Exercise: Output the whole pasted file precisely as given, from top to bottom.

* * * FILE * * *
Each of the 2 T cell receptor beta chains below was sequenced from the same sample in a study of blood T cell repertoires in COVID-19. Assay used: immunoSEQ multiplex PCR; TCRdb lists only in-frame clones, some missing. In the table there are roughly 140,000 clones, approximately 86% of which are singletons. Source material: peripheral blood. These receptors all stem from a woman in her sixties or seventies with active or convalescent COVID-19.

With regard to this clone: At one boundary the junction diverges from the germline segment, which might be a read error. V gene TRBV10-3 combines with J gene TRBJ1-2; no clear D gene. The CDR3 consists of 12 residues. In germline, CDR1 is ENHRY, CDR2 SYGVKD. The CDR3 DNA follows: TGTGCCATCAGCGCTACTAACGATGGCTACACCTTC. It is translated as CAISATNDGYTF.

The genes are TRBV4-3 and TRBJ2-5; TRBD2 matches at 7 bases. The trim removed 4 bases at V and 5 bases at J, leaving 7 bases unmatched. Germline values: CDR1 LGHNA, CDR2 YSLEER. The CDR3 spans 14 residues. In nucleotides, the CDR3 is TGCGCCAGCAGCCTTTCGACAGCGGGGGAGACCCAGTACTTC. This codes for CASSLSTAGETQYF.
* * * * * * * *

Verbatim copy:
Each of the 2 T cell receptor beta chains below was sequenced from the same sample in a study of blood T cell repertoires in COVID-19. Assay used: immunoSEQ multiplex PCR; TCRdb lists only in-frame clones, some missing. In the table there are roughly 140,000 clones, approximately 86% of which are singletons. Source material: peripheral blood. These receptors all stem from a woman in her sixties or seventies with active or convalescent COVID-19.

With regard to this clone: At one boundary the junction diverges from the germline segment, which might be a read error. V gene TRBV10-3 combines with J gene TRBJ1-2; no clear D gene. The CDR3 consists of 12 residues. In germline, CDR1 is ENHRY, CDR2 SYGVKD. The CDR3 DNA follows: TGTGCCATCAGCGCTACTAACGATGGCTACACCTTC. It is translated as CAISATNDGYTF.

The genes are TRBV4-3 and TRBJ2-5; TRBD2 matches at 7 bases. The trim removed 4 bases at V and 5 bases at J, leaving 7 bases unmatched. Germline values: CDR1 LGHNA, CDR2 YSLEER. The CDR3 spans 14 residues. In nucleotides, the CDR3 is TGCGCCAGCAGCCTTTCGACAGCGGGGGAGACCCAGTACTTC. This codes for CASSLSTAGETQYF.